New ECB Data : Mixed Picture for EU Economy

Written by | Thursday, February 13th, 2014
@Eubulletin

At the end of this week, the European Central Bank (ECB) is due to publish its latest data on the eurozone economic growth, including data on the fourth quarter growth, which will provide analysts with the freshest news on the block’s economic health as the latest figures has been ambiguous. Even though there has been a general improvement, disparities in economic strength between the EU’s strongest economies – France and Germany – are large which raises concerns. According to the Reuters polls, eurozone is to grow at 0.2 percent quarter on quarter while increasing by only 0.4 percent on a year-to-year basis. Germany is expected to increase its growth rate by 0.3 percent quarterly, which would mean a growth rate of 1.3 throughout 2014.
It is said that the eurozone’s economic forecast is improving in a piecemeal fashion while Greece is also showing signs of economic betterment. Yet, Europe’s economic backbone is still fragile including sharp discrepancies in performance between nations. Frankfurt-based ECB announced that if the upcoming growth figures are seen as unsatisfactory, further action will likely have to be taken next month. ECB’s boss Mario Draghi emphasized that the figures for the development of gross domestic product indicators would be crucial for further decision-making of the bank.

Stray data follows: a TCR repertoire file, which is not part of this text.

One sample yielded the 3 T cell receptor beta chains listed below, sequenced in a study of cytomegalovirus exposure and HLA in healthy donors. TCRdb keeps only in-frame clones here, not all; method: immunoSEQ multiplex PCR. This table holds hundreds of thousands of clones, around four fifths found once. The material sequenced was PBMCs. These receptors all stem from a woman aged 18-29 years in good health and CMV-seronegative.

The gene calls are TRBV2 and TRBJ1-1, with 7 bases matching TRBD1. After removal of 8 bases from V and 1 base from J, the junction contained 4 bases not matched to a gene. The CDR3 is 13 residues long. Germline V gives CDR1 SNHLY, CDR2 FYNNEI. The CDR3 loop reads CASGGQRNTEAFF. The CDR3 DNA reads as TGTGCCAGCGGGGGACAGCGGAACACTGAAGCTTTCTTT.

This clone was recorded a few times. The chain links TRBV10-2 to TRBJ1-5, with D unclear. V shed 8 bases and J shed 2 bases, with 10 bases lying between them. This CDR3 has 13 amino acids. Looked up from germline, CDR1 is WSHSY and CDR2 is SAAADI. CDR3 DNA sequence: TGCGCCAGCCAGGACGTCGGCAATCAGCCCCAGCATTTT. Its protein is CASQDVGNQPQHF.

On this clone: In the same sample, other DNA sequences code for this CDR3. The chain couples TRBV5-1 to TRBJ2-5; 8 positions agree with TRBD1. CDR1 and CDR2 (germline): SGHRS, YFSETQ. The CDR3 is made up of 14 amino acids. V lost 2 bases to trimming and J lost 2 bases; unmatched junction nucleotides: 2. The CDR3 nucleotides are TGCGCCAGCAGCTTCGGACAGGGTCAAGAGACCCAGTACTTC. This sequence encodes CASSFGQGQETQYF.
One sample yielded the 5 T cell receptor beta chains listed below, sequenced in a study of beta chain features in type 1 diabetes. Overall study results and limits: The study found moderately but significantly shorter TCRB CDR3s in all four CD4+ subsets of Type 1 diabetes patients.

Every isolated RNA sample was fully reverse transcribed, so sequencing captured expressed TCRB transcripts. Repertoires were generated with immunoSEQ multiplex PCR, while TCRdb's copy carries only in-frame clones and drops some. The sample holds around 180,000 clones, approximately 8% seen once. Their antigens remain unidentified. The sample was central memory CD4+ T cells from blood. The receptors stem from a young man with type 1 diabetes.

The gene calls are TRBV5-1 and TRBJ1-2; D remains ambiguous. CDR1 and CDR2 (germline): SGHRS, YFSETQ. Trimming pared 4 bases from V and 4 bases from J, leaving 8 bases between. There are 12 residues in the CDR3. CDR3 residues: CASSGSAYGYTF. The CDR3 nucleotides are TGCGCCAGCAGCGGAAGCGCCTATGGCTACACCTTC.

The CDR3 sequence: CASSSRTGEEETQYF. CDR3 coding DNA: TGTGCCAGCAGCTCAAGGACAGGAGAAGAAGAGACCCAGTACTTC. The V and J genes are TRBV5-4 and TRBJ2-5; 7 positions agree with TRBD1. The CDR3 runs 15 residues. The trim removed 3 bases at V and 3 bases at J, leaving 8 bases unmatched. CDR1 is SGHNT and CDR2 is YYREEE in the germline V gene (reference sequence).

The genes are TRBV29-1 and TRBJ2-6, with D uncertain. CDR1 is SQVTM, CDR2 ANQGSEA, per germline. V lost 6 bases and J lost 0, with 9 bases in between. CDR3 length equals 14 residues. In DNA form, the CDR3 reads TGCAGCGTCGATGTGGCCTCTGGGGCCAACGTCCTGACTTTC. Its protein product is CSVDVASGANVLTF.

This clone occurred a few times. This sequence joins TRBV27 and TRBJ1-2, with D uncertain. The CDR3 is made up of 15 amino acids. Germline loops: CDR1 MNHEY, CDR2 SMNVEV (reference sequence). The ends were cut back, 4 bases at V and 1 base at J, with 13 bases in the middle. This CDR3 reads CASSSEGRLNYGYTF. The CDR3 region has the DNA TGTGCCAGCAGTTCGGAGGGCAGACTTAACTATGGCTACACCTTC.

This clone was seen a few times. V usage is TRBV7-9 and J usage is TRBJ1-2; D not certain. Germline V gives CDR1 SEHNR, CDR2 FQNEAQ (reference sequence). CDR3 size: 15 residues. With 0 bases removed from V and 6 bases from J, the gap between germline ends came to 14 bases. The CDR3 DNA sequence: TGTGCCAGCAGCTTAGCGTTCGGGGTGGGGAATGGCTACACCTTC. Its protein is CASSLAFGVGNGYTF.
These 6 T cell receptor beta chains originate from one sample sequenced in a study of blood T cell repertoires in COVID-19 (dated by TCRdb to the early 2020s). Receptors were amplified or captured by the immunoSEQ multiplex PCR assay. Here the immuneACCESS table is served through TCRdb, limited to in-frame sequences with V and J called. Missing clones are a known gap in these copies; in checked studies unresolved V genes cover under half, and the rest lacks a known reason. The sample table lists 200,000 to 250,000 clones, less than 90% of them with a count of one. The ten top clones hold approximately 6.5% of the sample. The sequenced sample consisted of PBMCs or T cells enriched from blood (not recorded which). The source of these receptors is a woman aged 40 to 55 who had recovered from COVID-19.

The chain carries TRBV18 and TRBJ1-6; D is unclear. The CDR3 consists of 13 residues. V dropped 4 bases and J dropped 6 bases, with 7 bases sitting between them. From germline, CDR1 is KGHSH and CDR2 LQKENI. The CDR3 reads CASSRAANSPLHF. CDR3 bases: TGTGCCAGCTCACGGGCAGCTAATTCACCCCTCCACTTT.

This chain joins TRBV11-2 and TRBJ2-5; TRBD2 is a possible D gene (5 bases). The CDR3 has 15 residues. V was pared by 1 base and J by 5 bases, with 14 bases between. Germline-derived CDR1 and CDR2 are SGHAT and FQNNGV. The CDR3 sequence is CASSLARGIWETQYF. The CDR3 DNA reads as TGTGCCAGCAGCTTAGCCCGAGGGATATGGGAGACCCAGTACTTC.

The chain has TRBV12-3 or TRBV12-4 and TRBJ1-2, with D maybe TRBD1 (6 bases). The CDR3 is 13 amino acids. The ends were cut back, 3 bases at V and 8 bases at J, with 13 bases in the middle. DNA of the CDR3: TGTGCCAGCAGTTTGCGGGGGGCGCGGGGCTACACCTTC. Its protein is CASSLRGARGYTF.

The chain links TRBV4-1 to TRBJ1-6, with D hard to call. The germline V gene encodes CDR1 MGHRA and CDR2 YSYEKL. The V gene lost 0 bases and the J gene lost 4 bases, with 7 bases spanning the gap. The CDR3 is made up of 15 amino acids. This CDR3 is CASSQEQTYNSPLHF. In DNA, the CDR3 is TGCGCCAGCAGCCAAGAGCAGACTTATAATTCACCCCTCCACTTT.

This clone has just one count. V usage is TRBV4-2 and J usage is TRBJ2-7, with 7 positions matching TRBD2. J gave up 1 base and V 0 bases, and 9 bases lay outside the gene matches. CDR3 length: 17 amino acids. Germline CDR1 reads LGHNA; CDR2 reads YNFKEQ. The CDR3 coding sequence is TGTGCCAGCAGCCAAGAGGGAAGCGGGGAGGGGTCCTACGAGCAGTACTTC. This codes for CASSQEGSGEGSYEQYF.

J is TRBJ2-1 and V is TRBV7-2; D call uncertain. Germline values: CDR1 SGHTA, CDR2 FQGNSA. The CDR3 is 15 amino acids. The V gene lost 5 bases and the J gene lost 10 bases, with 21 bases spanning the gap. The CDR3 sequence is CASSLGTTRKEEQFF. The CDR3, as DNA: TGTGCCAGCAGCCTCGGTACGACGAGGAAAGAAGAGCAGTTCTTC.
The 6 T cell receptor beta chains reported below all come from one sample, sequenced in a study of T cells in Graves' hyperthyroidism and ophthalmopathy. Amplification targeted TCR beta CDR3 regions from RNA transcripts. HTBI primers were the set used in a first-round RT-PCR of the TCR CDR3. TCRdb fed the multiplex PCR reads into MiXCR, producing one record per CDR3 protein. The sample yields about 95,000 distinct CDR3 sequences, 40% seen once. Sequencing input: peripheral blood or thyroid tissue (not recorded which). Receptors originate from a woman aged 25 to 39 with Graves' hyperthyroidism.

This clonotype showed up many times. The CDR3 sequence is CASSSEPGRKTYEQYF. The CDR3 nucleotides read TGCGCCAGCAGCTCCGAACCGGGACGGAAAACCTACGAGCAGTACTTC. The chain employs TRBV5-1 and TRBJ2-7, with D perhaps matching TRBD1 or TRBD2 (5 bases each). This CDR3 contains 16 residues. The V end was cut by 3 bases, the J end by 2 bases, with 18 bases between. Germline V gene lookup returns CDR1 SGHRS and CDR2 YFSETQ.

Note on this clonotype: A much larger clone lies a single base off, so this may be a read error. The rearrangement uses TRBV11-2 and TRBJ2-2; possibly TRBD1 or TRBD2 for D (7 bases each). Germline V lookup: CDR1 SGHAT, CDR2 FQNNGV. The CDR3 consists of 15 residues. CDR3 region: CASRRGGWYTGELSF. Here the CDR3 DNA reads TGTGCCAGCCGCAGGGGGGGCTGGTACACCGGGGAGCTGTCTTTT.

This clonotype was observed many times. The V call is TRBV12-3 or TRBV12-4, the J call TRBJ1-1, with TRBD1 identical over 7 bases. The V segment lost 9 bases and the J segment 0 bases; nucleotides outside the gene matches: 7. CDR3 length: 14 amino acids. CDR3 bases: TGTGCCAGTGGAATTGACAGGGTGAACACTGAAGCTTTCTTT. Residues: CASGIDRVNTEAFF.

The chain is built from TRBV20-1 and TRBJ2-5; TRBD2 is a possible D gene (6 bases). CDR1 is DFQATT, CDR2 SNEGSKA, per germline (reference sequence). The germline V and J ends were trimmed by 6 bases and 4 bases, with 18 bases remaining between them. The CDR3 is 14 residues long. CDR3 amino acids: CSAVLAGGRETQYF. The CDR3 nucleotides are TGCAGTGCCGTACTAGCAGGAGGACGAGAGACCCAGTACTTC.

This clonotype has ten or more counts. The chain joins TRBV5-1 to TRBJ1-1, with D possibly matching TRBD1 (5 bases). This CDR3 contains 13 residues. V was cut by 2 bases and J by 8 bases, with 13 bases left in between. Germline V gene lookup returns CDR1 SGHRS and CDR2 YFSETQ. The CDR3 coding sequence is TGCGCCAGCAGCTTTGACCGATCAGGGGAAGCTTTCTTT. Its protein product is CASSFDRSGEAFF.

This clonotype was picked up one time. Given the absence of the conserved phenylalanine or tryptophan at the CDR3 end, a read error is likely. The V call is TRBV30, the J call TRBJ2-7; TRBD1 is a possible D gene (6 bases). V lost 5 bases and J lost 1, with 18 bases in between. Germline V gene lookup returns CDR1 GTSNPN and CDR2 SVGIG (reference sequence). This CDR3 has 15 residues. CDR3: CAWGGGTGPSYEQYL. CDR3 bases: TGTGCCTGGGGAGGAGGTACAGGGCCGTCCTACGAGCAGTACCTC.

Yet, economists do not see much room for action. The main interest rate has recently been cut by a quarter of a percent to 0.25 percent, which is unlikely to change things significantly. Moreover, the ECB has already said it would not supply banks with long-term inexpensive money again unless these are channelled through loans into the real economy. Moreover, bank stress tests are going to examine the strength of the financials system and the banks that will undergo these tests will also be made to deleverage and build up their capital.
The ECB may also choose to stop soaking up money that it channelled into the system when it embarked on the program of purchasing sovereign bonds during the eurozone’s crisis. Ceasing such a policy would likely provide the financial system with liquidity of about 175 billion euros. This extra cash could in turn ease pressures in the eurozone money markets but probably would not do much to boost inflation, which is very high on the ECB’s current agenda.

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